TOKYO • Mr Yoshihide Suga was sworn in by Emperor Naruhito as Japan's 99th Prime Minister yesterday, after he was formally elected to the role by the Diet.
The 71-year-old, a stalwart in outgoing leader Shinzo Abe's administration as Chief Cabinet Secretary since December 2012, said at his first news conference as Prime Minister that he will continue with Mr Abe's policies.
These include the three arrows of Abenomics, comprising fiscal spending, monetary easing and structural reforms.
On foreign policy, he stressed that his goals were to strengthen Japan's security alliance with the United States while building stable ties with China, as well as to pursue Mr Abe's Free and Open Indo-Pacific vision.
But Mr Suga also portrayed himself as a reformist who will dismantle "vested interests, bad precedents and siloed systems".
Yesterday, he named a Cabinet that largely comprises familiar faces to pursue these goals.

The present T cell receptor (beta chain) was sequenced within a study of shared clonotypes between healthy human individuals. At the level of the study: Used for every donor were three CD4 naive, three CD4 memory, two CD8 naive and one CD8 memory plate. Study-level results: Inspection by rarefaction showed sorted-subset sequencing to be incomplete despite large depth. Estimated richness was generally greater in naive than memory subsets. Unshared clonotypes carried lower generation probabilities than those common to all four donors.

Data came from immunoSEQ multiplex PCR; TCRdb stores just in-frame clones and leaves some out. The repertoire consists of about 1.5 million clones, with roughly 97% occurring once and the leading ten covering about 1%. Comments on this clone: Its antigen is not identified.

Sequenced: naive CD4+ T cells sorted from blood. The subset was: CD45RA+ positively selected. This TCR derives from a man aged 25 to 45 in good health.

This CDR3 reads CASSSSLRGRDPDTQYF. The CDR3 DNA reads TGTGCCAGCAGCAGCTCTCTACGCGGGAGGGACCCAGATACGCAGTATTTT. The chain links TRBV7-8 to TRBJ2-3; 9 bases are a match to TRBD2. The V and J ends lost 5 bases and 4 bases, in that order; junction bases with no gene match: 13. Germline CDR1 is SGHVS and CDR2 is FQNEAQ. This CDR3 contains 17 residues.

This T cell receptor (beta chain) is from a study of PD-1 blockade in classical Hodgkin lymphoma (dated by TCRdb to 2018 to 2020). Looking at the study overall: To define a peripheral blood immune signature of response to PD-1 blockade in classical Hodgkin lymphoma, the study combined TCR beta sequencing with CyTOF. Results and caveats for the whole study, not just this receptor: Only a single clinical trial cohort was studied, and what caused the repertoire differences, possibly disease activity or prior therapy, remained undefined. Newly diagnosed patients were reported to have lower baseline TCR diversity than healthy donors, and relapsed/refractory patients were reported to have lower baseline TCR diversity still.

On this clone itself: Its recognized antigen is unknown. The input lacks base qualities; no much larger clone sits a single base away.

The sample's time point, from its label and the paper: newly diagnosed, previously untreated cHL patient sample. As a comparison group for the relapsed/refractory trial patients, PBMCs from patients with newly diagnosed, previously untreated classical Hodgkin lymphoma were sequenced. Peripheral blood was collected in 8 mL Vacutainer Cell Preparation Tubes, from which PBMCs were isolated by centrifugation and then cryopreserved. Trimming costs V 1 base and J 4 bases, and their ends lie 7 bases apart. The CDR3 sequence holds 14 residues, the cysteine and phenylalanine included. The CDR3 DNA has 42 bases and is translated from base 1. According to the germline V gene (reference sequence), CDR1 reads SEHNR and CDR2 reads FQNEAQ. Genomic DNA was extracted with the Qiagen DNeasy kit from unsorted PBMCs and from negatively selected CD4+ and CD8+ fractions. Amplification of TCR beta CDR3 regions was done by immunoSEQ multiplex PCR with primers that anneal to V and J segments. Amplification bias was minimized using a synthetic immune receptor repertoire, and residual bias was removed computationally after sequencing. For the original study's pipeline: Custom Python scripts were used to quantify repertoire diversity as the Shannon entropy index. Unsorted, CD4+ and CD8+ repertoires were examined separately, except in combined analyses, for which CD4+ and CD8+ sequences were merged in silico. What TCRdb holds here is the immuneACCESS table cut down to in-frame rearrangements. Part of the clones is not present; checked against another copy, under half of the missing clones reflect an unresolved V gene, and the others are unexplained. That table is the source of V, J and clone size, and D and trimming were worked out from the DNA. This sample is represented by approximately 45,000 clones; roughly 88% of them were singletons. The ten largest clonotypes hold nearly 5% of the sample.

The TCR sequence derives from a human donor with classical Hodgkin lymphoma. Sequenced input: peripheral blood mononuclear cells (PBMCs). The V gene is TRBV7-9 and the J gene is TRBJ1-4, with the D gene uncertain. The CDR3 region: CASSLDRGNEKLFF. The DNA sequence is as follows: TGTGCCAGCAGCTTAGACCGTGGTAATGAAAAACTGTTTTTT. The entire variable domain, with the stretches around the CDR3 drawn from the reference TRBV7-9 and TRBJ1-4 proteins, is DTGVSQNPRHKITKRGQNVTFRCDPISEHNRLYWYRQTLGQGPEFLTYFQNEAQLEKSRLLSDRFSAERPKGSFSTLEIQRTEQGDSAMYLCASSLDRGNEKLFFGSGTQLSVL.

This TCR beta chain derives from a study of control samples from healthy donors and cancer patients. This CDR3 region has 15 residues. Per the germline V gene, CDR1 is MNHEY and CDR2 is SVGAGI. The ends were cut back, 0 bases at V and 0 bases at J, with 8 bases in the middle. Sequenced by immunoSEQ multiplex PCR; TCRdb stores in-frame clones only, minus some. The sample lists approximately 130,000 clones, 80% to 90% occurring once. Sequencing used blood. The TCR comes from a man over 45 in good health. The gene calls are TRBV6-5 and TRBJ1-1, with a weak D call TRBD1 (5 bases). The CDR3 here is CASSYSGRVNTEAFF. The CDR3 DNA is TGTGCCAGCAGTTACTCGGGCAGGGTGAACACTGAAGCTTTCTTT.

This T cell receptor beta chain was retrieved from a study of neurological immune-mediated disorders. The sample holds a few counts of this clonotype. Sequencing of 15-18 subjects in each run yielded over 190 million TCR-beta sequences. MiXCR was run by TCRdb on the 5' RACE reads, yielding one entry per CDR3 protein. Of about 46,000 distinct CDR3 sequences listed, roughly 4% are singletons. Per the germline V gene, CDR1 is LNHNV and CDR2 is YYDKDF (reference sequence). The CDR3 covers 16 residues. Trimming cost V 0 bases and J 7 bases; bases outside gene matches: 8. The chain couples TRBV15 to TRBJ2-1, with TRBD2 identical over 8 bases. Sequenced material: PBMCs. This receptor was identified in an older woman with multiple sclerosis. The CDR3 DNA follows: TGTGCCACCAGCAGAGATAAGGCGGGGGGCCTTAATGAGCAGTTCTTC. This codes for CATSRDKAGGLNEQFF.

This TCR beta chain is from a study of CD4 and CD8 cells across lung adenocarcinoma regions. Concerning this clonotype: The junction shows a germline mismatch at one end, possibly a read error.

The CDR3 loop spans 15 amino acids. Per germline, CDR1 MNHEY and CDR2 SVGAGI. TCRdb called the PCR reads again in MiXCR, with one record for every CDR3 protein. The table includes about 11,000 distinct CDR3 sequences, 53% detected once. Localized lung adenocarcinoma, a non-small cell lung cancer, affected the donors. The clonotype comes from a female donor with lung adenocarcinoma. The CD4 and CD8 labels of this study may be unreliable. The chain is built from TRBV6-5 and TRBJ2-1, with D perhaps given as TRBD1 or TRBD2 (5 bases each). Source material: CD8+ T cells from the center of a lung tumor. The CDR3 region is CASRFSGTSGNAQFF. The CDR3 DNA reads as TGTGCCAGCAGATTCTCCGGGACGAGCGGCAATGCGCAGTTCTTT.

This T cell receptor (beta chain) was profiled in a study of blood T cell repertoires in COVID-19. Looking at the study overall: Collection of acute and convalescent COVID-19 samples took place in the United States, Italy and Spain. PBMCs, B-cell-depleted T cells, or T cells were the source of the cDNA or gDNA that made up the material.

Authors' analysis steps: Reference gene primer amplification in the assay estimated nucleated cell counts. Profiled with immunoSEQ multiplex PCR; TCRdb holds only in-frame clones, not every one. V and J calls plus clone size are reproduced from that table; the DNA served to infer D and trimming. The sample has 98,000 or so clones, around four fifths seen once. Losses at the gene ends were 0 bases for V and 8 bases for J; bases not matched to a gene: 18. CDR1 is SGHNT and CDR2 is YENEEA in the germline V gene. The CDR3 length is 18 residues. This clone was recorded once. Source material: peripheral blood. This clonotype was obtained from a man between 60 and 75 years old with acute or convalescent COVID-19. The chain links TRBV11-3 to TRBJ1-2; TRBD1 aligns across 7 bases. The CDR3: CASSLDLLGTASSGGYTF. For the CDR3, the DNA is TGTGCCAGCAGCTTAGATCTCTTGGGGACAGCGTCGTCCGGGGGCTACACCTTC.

Among the eight ministers who retained their positions were Deputy Prime Minister and Finance Minister Taro Aso, who turns 80 on Sunday, Foreign Minister Toshimitsu Motegi, 64, and Environment Minister Shinjiro Koizumi, 39.
The new Cabinet has Japan's first Digital Minister - a role that replaces the former IT Policy Minister - with Mr Suga hoping to streamline government processes and promote areas such as telemedicine and online learning.
Mr Abe's brother Nobuo Kishi, 61, who has close ties with Taiwan, was named Defence Minister. China warned Japan yesterday against "any form of official exchanges with Taiwan", which it regards as a breakaway province.
Mr Kishi replaces Mr Taro Kono, 57, who is now Administrative Reform Minister.
Mr Suga's inauguration drew felicitations from world leaders.
Singapore's Prime Minister Lee Hsien Loong said in a letter to Mr Suga that his appointment was a "testament to confidence in your ability to steer Japan through these difficult times".
He cited areas such as ageing and infrastructure in third countries as areas where the two countries can work together.